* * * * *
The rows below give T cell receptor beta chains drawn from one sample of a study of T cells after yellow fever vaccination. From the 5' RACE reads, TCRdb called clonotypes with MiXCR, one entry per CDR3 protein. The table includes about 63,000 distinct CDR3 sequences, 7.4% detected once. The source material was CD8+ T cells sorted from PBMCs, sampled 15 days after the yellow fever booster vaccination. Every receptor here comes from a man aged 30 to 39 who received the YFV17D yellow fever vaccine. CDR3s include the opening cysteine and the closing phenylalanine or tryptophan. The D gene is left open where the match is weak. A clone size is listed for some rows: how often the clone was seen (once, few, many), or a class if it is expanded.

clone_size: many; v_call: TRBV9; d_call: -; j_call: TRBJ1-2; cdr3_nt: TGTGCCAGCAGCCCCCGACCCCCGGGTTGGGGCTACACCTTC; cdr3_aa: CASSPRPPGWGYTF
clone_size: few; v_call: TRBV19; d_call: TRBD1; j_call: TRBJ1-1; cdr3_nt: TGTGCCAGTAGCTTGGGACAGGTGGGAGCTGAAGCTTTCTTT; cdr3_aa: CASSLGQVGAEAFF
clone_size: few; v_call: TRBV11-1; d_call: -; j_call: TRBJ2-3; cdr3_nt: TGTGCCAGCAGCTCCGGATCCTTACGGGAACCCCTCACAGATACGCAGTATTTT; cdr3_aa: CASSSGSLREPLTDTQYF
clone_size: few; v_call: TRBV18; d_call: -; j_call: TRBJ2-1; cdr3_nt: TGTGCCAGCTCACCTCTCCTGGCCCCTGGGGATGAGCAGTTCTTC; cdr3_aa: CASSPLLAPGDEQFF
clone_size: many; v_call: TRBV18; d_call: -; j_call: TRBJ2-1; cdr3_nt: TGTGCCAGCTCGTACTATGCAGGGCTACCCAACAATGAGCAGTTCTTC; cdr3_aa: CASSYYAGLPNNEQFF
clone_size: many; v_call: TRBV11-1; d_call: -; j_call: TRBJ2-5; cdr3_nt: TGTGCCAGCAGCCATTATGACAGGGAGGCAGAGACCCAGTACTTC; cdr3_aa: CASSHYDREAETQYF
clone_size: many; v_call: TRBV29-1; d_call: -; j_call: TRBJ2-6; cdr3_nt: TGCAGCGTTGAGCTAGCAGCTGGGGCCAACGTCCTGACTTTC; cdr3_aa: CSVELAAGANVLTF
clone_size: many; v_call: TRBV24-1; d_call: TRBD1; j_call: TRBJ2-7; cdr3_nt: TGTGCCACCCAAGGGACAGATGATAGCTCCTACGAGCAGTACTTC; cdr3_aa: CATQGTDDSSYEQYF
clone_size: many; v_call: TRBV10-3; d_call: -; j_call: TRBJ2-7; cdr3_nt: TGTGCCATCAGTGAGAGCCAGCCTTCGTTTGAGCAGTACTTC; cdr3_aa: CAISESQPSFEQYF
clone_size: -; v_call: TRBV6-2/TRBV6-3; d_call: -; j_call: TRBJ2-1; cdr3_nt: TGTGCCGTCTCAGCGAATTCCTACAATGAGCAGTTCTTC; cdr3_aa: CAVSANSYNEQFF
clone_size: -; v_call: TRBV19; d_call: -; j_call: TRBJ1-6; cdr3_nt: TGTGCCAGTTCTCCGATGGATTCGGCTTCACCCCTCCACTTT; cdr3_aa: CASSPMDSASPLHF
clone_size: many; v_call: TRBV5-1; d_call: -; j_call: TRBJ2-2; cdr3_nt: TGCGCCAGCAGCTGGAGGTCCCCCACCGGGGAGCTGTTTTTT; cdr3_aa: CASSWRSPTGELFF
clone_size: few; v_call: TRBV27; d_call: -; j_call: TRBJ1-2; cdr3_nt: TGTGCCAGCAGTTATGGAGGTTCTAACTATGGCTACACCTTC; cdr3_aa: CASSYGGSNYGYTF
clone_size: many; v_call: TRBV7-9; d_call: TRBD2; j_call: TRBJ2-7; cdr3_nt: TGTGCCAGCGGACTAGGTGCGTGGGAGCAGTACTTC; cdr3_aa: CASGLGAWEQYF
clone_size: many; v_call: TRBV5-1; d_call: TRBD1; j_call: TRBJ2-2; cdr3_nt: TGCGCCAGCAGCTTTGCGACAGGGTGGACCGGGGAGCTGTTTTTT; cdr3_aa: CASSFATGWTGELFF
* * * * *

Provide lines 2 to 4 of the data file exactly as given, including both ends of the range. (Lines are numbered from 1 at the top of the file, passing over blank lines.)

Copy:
clone_size: many; v_call: TRBV9; d_call: -; j_call: TRBJ1-2; cdr3_nt: TGTGCCAGCAGCCCCCGACCCCCGGGTTGGGGCTACACCTTC; cdr3_aa: CASSPRPPGWGYTF
clone_size: few; v_call: TRBV19; d_call: TRBD1; j_call: TRBJ1-1; cdr3_nt: TGTGCCAGTAGCTTGGGACAGGTGGGAGCTGAAGCTTTCTTT; cdr3_aa: CASSLGQVGAEAFF
clone_size: few; v_call: TRBV11-1; d_call: -; j_call: TRBJ2-3; cdr3_nt: TGTGCCAGCAGCTCCGGATCCTTACGGGAACCCCTCACAGATACGCAGTATTTT; cdr3_aa: CASSSGSLREPLTDTQYF